- Use a single credit card for all holiday purchases While this may sound counter-intuitive at first because using a single card everywhere puts the card at greater risk, using one card ensures only one card is at risk. If credit card fraud does happen, and all of the purchases were made on a single card, then:
- The compromised card is known and no time needs to be wasted researching which card is affected, and can instead be used to find which charges are fraudulent.
- Only one credit card company needs to be contacted about the fraud.
- Any secondary credit cards can still be used for everyday purchases and necessities rather than multiple cards being tied up and unusable at the same time.
- Only a single credit card needs to be replaced.
- The amount of time spent setting up automatic bill payments all over again with the new credit card is less. When possible, use a credit card without automatic payments set against it for holiday shopping.
- Use multiple user account and password combinations If everyone on your block had the same house key and one person lost their keys, everyone on the block would immediately be at risk for theft. This same principle applies to anyone using the same user id and password combination to access multiple online accounts. If someone has compromised the credentials to an online account, they may have also accessed browser history, computer files, or other revealing information about online behavior. Each of these puts information and accounts at risk when account credentials are reused. Instead, use different user id's and multiple complicated passwords. For more information, read our post on how to create effective passwords and reduce your exposure of being hacked.
- Go directly to merchant websites Emails from merchants you often visit, purchase from, or sign up for email notifications from will usually be safe. Emails from unfamiliar merchants should be assessed more carefully. If an email offers something too good to be true, deleting the email instead of opening it is the safest thing you can do. Try going directly to the merchant website to see if the special is legitimate rather than clicking through the email. Opening an email to find the merchant's website is not necessary, simply put the company name into any search engine.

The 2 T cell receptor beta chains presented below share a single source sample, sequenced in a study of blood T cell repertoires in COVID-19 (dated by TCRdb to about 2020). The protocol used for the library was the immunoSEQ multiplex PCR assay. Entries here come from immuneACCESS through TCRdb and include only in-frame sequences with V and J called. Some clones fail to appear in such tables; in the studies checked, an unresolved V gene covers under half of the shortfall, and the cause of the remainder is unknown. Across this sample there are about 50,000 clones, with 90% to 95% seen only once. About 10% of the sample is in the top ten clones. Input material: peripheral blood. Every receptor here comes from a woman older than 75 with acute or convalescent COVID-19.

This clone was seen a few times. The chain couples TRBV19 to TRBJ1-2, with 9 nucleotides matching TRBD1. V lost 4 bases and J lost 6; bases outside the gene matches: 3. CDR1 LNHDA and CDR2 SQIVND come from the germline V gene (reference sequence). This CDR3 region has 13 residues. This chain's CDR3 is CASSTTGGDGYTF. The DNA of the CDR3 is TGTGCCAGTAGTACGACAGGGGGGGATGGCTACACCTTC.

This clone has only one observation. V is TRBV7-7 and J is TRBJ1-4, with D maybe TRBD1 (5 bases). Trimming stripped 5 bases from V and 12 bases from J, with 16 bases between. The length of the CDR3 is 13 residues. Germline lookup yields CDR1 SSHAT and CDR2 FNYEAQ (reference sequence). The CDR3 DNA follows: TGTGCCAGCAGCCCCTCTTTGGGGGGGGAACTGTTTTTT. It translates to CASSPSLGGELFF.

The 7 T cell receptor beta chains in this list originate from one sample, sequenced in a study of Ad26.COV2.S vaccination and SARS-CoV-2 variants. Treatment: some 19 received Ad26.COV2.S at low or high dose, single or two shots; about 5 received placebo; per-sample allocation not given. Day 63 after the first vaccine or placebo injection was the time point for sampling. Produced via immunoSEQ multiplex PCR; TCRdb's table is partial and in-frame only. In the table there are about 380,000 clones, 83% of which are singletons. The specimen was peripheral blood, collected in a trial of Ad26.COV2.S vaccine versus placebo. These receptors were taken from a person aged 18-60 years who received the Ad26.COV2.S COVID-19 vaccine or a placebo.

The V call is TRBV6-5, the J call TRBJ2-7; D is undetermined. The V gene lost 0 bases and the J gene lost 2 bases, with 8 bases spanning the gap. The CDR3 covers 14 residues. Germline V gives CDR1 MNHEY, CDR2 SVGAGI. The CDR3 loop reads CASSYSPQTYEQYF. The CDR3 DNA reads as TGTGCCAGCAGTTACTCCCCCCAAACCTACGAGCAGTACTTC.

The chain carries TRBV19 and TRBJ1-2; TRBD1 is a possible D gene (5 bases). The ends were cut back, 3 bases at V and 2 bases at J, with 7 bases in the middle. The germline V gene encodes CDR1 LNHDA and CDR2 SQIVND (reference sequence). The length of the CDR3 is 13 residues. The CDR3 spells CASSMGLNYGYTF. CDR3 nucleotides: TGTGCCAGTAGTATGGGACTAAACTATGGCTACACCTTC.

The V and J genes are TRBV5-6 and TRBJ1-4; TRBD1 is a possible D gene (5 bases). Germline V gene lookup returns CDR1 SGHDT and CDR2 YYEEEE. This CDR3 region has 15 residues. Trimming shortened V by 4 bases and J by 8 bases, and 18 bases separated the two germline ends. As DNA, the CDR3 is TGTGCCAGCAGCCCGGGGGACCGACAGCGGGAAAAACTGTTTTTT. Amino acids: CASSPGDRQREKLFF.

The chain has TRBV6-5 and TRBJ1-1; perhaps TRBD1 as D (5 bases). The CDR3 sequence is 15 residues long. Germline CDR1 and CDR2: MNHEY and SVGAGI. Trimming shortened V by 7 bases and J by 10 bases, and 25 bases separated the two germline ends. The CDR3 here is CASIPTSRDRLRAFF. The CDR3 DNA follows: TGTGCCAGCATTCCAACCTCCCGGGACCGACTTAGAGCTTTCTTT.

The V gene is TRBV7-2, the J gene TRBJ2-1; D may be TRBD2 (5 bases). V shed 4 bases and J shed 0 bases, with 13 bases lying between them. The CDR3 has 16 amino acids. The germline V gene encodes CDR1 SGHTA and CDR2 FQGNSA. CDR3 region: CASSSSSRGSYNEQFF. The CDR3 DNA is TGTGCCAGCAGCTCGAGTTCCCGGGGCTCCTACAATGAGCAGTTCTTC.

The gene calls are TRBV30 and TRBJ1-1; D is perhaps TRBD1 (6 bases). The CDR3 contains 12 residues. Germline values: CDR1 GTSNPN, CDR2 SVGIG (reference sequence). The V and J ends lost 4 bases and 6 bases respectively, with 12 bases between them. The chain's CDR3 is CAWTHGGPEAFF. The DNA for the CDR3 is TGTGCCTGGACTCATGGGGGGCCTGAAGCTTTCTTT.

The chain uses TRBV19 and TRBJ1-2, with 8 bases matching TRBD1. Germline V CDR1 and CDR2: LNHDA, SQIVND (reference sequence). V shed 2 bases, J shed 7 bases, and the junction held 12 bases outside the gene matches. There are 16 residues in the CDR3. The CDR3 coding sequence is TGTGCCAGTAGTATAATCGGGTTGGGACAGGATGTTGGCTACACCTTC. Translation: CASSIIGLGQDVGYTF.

- If the event of fraud, contact merchant support and the credit card company Sometimes fraud happens even when every possible safety measure has been followed. This can happen when a merchant experiences fraud on their end, whether by a security hole or an inside job. This type of fraud is often noticed when an email confirmation is received from an order you never placed, or a charge showing up on a credit card. When this happens, contact the credit card company immediately. Be aware, if the charge is in a "pending" state, the charge cannot be cancelled because it technically does not exist, but it is always good to notify the credit card company anyway as it helps them look for patterns of fraud.
The holiday season should be filled with joy, family, and memory making times. The last thing anyone should be forced to waste time on is fraud or identity theft. Following the four steps above is not full proof, as nothing is full proof. However, these steps will definitely reduce the risks against your data and identity.